What does it mean to be an American?
A 7-year-old at a local school says it is "a chance to learn, grow up, and be a teacher - to be what I want to be;" a small business owner describes it as "the power to make the government do what I want;" and an elementary-school youngster whose father is in the U.S. Army defines it as "saying the Pledge of Allegiance."
These definitions of what it means to be an American were among those found by members of a Service-Learning class at Tusculum College when they posed to the question to elementary school students through adults.
In addition to providing volunteer service at three elementary schools, the Tusculum students visited children in the primary grades, asking them to draw a picture of what being an American meant to them. Camp Creek and Mosheim elementary schools in Greene County and Hillcrest Elementary School in Morristown were visited by students in the class taught by Dr. Bonnie Winfield, assistant professor of sociology at Tusculum.
Collecting the drawings, the Tusculum students faced the challenge of how to transfer a formidable stack of colorful pictures into a single illustration.
What followed was a careful process of redrawing what the children had made onto a single mural. The students replicated some part of each child's drawing for the mural, creating a montage of images of such things as families, flags, churches, and nature.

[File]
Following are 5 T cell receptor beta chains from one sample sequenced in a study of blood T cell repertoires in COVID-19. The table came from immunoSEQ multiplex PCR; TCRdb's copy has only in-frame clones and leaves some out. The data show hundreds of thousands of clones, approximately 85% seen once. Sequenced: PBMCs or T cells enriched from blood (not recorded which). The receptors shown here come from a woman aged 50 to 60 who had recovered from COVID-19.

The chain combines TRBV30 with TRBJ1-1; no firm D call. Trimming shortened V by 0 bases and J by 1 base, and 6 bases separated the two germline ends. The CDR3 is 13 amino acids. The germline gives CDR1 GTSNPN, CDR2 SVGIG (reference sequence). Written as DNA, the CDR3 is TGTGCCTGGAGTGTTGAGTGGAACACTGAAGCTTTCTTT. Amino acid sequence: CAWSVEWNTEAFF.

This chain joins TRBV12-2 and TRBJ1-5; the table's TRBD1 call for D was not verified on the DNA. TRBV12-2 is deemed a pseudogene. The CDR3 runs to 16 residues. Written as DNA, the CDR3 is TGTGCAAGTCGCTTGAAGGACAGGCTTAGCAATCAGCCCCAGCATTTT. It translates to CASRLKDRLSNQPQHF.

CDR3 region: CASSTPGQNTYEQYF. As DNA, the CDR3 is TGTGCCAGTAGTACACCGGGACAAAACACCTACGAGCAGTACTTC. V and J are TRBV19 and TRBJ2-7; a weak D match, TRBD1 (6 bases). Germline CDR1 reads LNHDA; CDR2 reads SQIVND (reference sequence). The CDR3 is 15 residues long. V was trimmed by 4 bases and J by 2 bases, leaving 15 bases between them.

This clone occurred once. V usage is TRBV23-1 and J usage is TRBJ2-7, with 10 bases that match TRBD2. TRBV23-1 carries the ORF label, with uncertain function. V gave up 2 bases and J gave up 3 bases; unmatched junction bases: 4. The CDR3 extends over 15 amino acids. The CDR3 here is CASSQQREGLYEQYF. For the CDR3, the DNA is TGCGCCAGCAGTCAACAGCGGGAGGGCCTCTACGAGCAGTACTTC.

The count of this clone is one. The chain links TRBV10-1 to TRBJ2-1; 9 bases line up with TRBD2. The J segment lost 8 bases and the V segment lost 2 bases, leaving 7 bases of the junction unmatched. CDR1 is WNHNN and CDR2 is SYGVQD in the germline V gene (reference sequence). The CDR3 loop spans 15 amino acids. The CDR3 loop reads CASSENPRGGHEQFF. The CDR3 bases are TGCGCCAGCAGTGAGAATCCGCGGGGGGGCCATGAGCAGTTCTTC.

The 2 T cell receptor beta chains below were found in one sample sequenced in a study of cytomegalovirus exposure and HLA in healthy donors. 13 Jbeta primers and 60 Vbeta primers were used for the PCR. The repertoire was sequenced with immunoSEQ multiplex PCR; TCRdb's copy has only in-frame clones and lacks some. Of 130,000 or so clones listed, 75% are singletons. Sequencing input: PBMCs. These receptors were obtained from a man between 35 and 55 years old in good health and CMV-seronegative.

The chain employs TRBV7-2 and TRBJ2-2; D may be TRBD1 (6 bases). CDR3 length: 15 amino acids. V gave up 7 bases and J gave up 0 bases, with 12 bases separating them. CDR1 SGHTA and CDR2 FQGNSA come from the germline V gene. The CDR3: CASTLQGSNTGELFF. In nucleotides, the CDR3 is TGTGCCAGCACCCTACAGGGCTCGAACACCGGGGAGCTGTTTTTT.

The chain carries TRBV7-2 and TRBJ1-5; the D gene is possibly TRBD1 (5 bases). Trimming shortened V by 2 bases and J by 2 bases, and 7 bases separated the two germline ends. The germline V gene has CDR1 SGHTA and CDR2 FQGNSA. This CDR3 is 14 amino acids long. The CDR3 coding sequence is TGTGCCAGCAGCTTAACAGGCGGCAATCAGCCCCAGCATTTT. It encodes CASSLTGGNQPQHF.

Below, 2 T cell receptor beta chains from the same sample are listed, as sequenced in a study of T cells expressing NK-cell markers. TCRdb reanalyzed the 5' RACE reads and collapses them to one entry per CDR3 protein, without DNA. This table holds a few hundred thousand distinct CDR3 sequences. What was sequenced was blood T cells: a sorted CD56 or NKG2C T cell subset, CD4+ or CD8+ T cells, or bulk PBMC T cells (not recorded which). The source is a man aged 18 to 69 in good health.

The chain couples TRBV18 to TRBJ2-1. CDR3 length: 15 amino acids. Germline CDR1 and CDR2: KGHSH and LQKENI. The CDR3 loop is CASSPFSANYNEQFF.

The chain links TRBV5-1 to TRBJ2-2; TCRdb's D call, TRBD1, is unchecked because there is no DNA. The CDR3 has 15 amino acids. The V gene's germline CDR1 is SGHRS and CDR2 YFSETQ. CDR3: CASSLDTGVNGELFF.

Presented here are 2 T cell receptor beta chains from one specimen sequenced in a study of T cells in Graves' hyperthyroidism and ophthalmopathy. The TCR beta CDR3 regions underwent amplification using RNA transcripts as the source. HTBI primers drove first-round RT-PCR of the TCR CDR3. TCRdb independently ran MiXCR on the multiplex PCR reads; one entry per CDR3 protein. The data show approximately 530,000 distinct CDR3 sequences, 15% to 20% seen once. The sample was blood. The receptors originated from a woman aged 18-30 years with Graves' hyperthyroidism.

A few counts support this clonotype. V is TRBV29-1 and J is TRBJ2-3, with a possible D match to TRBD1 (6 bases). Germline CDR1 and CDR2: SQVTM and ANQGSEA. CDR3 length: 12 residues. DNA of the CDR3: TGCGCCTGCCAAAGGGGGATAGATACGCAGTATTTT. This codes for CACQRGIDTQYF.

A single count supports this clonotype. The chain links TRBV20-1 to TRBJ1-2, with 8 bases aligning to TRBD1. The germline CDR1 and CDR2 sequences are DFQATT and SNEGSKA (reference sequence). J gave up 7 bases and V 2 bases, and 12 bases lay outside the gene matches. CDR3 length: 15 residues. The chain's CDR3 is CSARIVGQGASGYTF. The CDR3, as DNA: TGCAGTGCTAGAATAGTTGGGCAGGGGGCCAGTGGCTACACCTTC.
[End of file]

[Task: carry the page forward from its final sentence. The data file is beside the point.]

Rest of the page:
School children were not the only people asked to share their definition of what it means to be an American. Members of the class visited such places as the Johnson City Senior Center and Greene Valley Developmental Center as well as doing "person on the street" interviews.
The answers they were given, along with some from the school children, were used to create a play. Each student in the class took on the persona of someone who was interviewed and shared that person's definition of what it means to be an American.
Members of a Service-Learning class at Tusculum College, at left, present a mural to students at Camp Creek Elementary School in Greene County featuring their depictions of "what it means to be an American." At right, members of the class redraw pictures by students at Hillcrest Elementary School in Morristown to create the mural.
Some of the answers they received included sharing the same rights as everyone else, "standing up and fighting for what you believe in," "feeling safe," and "believing in God,
family, and friends and giving thanks to the soldiers that protect our freedom."
The students presented their murals earlier this week to the students at each of the schools, following a performance of the play.
The class members also traveled to the Johnson City Senior Center to present the play and to decorate the center for Christmas.